Reviewed by Steven Whitehead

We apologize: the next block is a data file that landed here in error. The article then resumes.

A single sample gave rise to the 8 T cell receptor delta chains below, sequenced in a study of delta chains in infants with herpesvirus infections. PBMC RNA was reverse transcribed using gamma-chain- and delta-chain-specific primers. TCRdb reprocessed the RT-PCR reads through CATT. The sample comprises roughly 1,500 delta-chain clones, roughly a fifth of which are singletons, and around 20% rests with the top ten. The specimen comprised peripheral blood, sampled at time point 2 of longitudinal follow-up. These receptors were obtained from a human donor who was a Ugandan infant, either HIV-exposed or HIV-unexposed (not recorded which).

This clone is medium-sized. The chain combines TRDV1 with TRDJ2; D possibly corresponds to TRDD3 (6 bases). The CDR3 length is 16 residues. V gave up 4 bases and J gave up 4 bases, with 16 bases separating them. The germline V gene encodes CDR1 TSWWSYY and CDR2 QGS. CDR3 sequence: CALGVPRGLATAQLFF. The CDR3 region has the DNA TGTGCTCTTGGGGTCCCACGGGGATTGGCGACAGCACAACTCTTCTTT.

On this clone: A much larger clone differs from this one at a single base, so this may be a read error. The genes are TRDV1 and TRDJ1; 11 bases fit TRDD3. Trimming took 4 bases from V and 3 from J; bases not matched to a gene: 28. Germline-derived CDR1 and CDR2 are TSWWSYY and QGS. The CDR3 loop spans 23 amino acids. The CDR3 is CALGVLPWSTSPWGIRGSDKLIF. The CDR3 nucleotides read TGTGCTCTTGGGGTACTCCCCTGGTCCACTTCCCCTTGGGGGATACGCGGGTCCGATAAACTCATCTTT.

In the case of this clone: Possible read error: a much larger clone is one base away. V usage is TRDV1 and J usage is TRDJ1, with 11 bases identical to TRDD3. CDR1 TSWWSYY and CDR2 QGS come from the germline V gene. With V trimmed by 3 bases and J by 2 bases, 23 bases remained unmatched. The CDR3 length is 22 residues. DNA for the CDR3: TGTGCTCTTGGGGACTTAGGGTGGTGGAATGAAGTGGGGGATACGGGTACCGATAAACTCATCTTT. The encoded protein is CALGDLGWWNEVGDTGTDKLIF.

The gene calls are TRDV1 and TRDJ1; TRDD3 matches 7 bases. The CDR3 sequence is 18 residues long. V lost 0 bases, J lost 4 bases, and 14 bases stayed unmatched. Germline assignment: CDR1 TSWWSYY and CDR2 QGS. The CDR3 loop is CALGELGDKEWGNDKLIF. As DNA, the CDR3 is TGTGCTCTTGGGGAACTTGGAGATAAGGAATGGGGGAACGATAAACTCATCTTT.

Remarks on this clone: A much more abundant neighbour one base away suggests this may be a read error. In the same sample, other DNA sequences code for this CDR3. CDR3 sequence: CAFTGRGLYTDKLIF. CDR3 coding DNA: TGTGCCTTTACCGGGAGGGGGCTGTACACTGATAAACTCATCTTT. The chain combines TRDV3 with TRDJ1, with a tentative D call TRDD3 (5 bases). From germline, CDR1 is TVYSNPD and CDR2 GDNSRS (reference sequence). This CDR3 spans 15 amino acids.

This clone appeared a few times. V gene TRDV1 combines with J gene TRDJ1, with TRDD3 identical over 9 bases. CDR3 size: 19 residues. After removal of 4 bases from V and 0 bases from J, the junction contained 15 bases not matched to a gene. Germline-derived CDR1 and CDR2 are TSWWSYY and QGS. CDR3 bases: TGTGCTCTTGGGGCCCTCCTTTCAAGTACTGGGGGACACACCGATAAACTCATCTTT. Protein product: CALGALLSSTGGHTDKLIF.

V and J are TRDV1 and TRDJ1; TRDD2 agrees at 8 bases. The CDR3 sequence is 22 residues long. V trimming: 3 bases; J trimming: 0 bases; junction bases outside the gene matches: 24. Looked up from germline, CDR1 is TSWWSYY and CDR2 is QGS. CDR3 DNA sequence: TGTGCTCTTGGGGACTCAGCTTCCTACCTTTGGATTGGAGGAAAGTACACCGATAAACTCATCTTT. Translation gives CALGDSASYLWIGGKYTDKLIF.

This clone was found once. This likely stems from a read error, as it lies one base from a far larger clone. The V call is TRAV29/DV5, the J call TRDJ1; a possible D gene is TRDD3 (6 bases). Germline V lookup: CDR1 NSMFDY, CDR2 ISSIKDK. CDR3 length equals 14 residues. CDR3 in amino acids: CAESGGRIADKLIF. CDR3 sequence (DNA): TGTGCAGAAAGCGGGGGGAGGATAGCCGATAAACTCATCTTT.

In the autumn of 1726 Johann Sebastian Bach embarked on a series of solo and dialogue cantatas for the first time, in which the virtuoso skills of individual soloists were given pride of place rather than a choir, which was now reduced to a concluding chorale. The poet of this series of solo and dialogue cantatas has now been identified as the Leipzig theology student Christoph Birkmann (1703-1771), later a pastor in Nuremberg. He reported that he "diligently kept company with the great master, Herr Director Bach, and his choir, and also attended the Collegia Musica in the winter." Using a soloist instead of a choir allowed a more personal approach in the texts with the singer now using the first person singular, "Ich" in German. Among the "Ich" cantatas of late autumn and winter 1726/27 are the two works recorded here, which have been regarded ever since as pearls of Bach's oeuvre. 25 years after Harmonia Mundi issued the solo cantatas for bass with Peter Kooj and Collegium Vocale under Philippe Herreweghe, Matthias Goerne, together with Freiburg Baroque, presents two cantatas intimately linked to the celebration of the Lutheran Reformation in 2017, its 500th anniversary. Matthias Goerne has a fine baritone voice, warm in the lower notes and strong at the top end and certainly does not suffer in comparison with the eminent Kooj. The two cantatas are "Ich Will Den Kreuzstab Gerne Tragen", (BWV 56) and "Ich Habe Genug", (BWV 82) and translations are available in the CD booklet but, to save you the bother, they are "I Would Gladly Bear The Cross-Staff" and "I Am Content" (for The Feast Of The Purification Of The Virgin Mary). Knowledgeable listeners will have worked out that these two together take about 40 minutes so we get the bonus of the "Concerto For Oboe D'amore", adapted from "Harpsichord Concerto No. 4", (BWV 1055 in A major) played most beautifully by Katharina Arfken who also contributes the exquisite oboe lines in the cantatas. Listeners who appreciate either Bach or baritones will enjoy this release and if you like both together this is a real treat but while Bach's versatility is remarkable I would not rank these cantatas as among his very best so those new to Johann Sebastian should perhaps make their first introduction to the great man in one of his more popular collections. As to Matthias Goerne, I have no doubt we will hear more from him in the coming years.
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